That’s where DCFC’s status as an outlier might really come into play. For everyone tooting the proverbial horn of MLS’ rapid and impressive evolution in quality — academies and foreign recruitment alike have made the league very entertaining — there’s no doubt that players with the name quality of Wayne Rooney, Zlatan Ibrahimovic, or Carlos Vela still put butts in seats.

Consider this: For all its growth, MLS’ top performing players remain almost overwhelmingly foreign-developed. Using an advanced rating site like WhoScored, the Top 20 finds only two players with any sort of U.S. or Canadian development in their lockers (and that’s being gracious with Kei Kamara, who came to U.S. for college at the age of 20).

You get to No. 23 before another U.S. developed player, Sean Davis, hits the list. It only gets to seven by No. 40 if you allow foreign-born players who largely grew their games in college soccer (including Mark-Anthony Kaye from TFC’s Academy and York University in Ontario).

Suffice it to say, there’s plenty of quality American and foreign talent which would benefit from more jobs.

As DCFC CEO Sean Mann says in The Detroit News piece: “It was frustrating: Why are there so many obstacles? We’re not zealots. We’re not crusaders to reform American soccer. We just want to play at a higher level. We want to naturally grow. And U.S. soccer doesn’t allow that.”

This nation is gigantic, and there are few fans out there who genuinely believe MLS will stop expanding any time soon. In fact, it’s a safe bet that the long play is to one day announce a knockoff of promotion and relegation within the confines of the Major League Soccer umbrella.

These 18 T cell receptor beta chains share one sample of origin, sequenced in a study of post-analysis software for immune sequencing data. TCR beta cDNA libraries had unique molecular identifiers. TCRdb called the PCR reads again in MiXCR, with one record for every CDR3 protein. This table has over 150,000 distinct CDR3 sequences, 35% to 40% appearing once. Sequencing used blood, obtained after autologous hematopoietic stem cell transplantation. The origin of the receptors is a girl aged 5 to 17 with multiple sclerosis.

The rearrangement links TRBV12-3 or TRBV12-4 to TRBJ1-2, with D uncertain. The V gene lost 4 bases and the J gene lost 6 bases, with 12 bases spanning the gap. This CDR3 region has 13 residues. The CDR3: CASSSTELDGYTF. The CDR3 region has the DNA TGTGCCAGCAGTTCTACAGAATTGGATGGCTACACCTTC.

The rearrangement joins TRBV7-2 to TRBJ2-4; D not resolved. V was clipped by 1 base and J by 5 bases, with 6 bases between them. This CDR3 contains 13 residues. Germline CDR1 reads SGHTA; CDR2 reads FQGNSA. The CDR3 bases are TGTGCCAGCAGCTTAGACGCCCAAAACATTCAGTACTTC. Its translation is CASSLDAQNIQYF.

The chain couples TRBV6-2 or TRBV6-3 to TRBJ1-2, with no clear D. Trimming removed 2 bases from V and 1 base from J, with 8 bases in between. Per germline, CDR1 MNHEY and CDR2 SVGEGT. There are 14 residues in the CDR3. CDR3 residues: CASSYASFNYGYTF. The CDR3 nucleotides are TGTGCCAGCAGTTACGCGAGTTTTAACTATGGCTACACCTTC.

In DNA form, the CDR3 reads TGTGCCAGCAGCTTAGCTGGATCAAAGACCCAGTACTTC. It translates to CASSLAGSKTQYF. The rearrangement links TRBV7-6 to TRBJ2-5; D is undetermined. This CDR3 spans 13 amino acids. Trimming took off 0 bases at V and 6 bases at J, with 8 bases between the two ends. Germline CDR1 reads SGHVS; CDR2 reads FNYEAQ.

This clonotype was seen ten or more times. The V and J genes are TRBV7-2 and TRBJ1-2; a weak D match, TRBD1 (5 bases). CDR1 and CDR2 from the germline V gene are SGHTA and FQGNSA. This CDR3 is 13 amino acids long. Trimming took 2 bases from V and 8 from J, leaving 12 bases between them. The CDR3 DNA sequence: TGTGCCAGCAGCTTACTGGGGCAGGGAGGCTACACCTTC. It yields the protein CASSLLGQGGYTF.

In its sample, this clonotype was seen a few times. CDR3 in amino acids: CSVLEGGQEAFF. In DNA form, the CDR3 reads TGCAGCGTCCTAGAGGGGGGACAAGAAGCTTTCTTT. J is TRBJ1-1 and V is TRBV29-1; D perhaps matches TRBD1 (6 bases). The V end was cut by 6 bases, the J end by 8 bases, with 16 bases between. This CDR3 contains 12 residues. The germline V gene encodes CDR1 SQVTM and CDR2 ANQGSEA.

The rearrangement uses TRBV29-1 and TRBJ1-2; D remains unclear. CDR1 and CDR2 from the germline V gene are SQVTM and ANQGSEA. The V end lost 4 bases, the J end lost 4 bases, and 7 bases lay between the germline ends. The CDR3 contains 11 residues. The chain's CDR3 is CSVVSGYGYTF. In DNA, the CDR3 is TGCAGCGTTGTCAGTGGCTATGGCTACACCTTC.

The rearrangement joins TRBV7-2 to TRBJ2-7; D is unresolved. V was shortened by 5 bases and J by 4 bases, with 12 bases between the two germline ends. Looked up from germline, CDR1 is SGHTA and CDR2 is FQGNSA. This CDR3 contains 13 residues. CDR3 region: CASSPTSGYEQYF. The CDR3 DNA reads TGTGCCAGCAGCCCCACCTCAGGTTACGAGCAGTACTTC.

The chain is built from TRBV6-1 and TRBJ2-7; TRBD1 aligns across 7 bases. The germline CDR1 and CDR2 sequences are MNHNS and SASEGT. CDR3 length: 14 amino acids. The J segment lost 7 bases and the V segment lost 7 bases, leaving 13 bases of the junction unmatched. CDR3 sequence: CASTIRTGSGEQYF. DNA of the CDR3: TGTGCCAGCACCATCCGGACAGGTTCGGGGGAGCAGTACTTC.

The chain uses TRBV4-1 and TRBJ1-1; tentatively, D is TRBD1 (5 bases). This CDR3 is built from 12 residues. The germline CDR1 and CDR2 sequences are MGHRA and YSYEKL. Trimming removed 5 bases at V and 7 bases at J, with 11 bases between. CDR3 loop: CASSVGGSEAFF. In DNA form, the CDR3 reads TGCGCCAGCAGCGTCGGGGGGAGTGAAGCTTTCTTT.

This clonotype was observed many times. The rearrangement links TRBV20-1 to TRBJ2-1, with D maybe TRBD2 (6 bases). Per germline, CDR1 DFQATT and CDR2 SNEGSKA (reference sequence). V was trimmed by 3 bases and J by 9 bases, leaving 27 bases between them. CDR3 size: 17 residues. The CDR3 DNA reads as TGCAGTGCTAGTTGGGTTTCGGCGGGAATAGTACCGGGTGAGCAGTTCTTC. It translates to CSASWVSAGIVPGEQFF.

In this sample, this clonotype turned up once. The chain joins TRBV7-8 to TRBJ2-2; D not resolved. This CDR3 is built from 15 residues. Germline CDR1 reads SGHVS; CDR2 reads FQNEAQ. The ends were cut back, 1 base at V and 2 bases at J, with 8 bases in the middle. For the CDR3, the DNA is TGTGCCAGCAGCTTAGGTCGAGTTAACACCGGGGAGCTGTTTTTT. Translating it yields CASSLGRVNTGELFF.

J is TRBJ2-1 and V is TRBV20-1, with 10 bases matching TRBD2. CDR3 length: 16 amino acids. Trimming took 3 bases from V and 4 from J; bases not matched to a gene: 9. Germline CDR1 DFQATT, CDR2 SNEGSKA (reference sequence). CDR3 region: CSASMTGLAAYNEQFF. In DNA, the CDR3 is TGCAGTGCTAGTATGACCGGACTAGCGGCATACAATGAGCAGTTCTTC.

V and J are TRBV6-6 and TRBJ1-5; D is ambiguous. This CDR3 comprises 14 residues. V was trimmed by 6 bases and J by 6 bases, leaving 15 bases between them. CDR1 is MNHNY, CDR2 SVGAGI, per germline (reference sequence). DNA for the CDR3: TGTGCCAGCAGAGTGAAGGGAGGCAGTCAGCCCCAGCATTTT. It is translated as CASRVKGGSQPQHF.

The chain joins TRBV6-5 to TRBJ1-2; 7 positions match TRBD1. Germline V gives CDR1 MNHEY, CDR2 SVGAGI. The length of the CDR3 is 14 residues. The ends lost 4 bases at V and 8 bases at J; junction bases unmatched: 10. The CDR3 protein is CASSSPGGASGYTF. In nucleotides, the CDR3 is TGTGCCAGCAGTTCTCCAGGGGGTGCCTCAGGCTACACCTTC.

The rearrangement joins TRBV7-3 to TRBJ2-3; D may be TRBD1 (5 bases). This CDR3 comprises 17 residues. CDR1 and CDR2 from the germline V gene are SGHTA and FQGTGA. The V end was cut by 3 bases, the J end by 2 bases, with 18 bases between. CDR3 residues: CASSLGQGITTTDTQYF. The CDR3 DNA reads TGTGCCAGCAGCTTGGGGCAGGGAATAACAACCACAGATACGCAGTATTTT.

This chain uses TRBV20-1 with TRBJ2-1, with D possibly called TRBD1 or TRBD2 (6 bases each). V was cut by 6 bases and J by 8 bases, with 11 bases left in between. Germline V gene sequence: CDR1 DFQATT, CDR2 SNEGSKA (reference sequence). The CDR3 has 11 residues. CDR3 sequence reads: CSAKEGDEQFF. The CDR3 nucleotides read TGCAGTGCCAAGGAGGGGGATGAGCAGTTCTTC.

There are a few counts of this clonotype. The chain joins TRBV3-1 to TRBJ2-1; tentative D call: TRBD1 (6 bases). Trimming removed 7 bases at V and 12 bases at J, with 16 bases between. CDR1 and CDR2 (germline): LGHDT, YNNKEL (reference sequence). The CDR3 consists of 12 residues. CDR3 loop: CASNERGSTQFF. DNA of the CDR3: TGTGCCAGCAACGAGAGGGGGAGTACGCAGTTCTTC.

The question isn’t who’s right and who’s wrong. Let’s face it: the answers seem likely to fall along the lines of one’s political alliances. Those who fear the risks of the new and unusual will worry about short-circuiting the current path, while the other side will beg to give ideals and theories a chance at practice in the name of something better.

But something does have to change. Soon, more and more major success stories are going to be held short of their goals because of the current structure. Whether that’s Detroit City or Chattanooga seeking a next level and not finding it, or the Sacramento Republic not getting its shot at MLS, or a fan base and market like Columbus getting waylaid by a slimy contract and inaction from on high, they will keep coming into your news feed.

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And if we keep making the mistake of letting these conversations regress to simple “pro-rel” banter, then we’re all going to lose. And it’s going to take a bunch of risk takers who put aside their egos to find common ground.

Here’s a quick way to put the American soccer landscape in perspective: Look at a map. As this sport continues to grow, and the country’s young players are coached and encouraged by generations of fans who were coached and encouraged by fans themselves, the markets for summer sporting entertainment will continue to explode in the United States (with only baseball to compete with them thanks to the given calendar implemented by the USSF).

Are there more than 26 markets fit to host a top-tier side? Yep. Are there more than the 60-plus when tossing in USL (but subtracting MLS reserve sides)? Yep.

And if Commisso’s offer tells us anything, anything at all, it’s that there are figures out there who love the game and have an appetite for something not currently satisfied by the current structure. So either MLS or the USSF is going to announce its plan for a much bigger league with more than a couple dozen markets, or someone is going to challenge from the outside (Of course, both could happen and that would be very intriguing).